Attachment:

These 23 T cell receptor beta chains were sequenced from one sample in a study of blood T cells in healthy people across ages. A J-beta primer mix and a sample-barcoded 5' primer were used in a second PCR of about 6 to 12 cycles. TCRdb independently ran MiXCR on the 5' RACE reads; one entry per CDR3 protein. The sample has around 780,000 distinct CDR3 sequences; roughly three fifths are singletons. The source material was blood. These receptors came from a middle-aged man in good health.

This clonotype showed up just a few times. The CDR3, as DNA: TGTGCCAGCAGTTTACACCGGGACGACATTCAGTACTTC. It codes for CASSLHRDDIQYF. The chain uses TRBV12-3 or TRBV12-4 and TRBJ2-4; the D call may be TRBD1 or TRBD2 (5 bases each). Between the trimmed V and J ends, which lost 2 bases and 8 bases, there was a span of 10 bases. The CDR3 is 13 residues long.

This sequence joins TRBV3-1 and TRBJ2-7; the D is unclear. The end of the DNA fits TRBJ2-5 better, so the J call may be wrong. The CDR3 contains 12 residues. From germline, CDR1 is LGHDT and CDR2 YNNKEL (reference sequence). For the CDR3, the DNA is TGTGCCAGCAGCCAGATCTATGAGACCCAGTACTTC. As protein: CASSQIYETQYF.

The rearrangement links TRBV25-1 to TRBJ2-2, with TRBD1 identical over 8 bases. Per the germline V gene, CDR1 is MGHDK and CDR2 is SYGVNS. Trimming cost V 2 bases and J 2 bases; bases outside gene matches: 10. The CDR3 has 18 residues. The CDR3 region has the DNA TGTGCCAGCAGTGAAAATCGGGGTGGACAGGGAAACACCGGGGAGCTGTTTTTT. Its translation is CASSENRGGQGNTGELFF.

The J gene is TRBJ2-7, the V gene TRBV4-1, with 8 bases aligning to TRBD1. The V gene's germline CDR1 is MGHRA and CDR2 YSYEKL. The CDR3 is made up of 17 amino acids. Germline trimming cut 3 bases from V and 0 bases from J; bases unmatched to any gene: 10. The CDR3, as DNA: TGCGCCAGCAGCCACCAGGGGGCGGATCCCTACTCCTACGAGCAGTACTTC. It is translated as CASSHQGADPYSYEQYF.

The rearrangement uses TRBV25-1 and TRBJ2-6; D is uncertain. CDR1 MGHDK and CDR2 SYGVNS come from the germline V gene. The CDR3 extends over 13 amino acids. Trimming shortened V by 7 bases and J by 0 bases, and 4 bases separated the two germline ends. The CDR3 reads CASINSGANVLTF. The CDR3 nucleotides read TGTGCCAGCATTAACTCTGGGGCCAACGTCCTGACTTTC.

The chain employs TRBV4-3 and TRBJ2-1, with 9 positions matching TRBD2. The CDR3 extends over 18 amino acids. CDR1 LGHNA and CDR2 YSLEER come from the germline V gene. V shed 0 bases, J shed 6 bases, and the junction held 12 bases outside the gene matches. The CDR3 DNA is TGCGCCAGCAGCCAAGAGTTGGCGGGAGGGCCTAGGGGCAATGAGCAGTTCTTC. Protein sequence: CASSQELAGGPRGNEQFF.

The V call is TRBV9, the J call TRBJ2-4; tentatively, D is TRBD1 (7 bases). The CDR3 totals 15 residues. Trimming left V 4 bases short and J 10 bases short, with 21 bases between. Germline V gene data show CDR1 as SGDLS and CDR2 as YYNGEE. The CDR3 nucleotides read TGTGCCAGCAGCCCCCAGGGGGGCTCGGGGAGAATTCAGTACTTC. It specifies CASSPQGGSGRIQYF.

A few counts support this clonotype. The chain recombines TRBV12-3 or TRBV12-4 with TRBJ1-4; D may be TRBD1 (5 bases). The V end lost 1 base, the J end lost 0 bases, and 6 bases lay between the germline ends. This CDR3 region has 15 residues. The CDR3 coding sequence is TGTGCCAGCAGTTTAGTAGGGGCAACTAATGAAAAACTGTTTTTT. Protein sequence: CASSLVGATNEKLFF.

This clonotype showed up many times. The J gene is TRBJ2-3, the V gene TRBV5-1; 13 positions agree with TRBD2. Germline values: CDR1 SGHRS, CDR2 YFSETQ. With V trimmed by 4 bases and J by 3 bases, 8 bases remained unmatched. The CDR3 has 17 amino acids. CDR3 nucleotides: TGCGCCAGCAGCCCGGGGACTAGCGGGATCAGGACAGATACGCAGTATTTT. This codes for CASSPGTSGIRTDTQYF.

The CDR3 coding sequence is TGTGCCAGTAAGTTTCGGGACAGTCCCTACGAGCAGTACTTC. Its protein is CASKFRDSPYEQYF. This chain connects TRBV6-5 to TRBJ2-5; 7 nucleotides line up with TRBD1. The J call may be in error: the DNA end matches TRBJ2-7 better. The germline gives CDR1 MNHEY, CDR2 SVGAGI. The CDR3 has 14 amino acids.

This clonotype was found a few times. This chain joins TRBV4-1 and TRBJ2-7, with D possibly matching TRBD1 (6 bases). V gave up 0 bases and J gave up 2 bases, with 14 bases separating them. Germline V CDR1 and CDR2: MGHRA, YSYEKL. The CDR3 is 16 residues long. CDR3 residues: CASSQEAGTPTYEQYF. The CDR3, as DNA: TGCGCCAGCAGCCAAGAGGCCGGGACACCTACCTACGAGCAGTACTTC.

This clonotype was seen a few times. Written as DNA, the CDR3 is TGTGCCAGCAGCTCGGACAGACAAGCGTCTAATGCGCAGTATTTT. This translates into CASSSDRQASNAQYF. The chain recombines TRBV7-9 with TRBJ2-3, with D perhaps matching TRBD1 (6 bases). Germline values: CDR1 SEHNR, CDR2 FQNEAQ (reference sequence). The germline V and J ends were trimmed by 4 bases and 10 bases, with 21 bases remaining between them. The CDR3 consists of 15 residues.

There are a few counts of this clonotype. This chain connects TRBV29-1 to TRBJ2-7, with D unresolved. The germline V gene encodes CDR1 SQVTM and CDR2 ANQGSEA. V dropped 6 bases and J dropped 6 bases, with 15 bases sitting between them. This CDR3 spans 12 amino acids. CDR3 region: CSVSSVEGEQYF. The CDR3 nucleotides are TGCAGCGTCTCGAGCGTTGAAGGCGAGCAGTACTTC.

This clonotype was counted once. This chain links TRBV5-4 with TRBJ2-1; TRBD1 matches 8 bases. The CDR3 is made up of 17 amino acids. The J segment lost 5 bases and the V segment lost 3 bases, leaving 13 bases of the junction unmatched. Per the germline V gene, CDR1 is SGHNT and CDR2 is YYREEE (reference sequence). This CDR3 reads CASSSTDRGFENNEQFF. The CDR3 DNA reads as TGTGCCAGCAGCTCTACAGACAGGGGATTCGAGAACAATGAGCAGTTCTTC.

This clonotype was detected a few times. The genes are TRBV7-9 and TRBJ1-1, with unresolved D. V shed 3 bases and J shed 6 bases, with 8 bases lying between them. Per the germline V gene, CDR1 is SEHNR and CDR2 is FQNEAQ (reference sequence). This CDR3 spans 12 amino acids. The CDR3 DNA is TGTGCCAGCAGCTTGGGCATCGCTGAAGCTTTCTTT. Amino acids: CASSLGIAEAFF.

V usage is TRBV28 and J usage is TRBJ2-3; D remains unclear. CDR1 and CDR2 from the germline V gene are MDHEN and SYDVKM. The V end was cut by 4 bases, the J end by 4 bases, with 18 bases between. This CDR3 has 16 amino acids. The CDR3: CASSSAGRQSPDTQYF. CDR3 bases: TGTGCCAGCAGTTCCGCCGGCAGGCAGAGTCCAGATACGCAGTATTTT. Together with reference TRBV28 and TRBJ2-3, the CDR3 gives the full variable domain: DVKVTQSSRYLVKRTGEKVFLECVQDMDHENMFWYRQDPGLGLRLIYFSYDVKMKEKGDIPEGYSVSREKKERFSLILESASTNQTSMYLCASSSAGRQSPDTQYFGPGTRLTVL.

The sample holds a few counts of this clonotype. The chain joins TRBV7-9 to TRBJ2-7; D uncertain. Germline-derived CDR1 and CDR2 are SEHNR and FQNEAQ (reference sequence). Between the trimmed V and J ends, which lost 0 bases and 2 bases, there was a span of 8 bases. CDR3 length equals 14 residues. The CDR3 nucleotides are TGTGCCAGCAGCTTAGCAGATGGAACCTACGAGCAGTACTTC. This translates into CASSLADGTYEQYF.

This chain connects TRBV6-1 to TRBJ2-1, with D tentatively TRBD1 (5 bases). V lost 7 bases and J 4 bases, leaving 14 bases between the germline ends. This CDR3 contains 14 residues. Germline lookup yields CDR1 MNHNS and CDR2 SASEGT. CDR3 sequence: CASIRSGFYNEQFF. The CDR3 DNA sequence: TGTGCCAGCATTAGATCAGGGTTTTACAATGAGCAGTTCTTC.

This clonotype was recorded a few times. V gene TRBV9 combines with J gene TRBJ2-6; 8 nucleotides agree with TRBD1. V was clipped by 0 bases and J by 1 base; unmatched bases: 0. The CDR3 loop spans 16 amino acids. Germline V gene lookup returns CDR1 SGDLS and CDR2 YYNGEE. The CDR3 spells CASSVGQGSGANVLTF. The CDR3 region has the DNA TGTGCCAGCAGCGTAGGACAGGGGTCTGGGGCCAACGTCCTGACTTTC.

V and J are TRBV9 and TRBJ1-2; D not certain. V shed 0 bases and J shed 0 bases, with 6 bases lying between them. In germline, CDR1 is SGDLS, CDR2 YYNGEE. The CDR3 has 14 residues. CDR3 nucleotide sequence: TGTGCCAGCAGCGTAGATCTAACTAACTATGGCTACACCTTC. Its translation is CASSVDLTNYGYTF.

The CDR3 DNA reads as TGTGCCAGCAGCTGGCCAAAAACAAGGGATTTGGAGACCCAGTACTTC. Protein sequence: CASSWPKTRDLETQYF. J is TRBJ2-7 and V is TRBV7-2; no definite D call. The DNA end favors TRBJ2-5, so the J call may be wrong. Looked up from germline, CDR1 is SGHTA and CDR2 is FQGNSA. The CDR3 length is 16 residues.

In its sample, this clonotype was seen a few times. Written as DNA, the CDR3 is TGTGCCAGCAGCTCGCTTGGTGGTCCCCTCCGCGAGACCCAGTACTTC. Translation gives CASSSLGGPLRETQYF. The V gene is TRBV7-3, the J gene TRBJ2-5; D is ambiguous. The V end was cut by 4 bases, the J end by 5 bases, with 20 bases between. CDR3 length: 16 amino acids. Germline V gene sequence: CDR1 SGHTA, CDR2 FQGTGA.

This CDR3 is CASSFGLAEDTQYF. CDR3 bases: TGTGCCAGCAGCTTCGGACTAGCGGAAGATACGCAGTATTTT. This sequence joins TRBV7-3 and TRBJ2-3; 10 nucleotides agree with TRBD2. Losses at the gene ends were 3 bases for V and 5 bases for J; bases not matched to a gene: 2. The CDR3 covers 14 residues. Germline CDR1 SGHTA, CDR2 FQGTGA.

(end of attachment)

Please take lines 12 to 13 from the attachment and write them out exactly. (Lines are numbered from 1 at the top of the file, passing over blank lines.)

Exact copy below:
This clonotype was found a few times. This chain joins TRBV4-1 and TRBJ2-7, with D possibly matching TRBD1 (6 bases). V gave up 0 bases and J gave up 2 bases, with 14 bases separating them. Germline V CDR1 and CDR2: MGHRA, YSYEKL. The CDR3 is 16 residues long. CDR3 residues: CASSQEAGTPTYEQYF. The CDR3, as DNA: TGCGCCAGCAGCCAAGAGGCCGGGACACCTACCTACGAGCAGTACTTC.

This clonotype was seen a few times. Written as DNA, the CDR3 is TGTGCCAGCAGCTCGGACAGACAAGCGTCTAATGCGCAGTATTTT. This translates into CASSSDRQASNAQYF. The chain recombines TRBV7-9 with TRBJ2-3, with D perhaps matching TRBD1 (6 bases). Germline values: CDR1 SEHNR, CDR2 FQNEAQ (reference sequence). The germline V and J ends were trimmed by 4 bases and 10 bases, with 21 bases remaining between them. The CDR3 consists of 15 residues.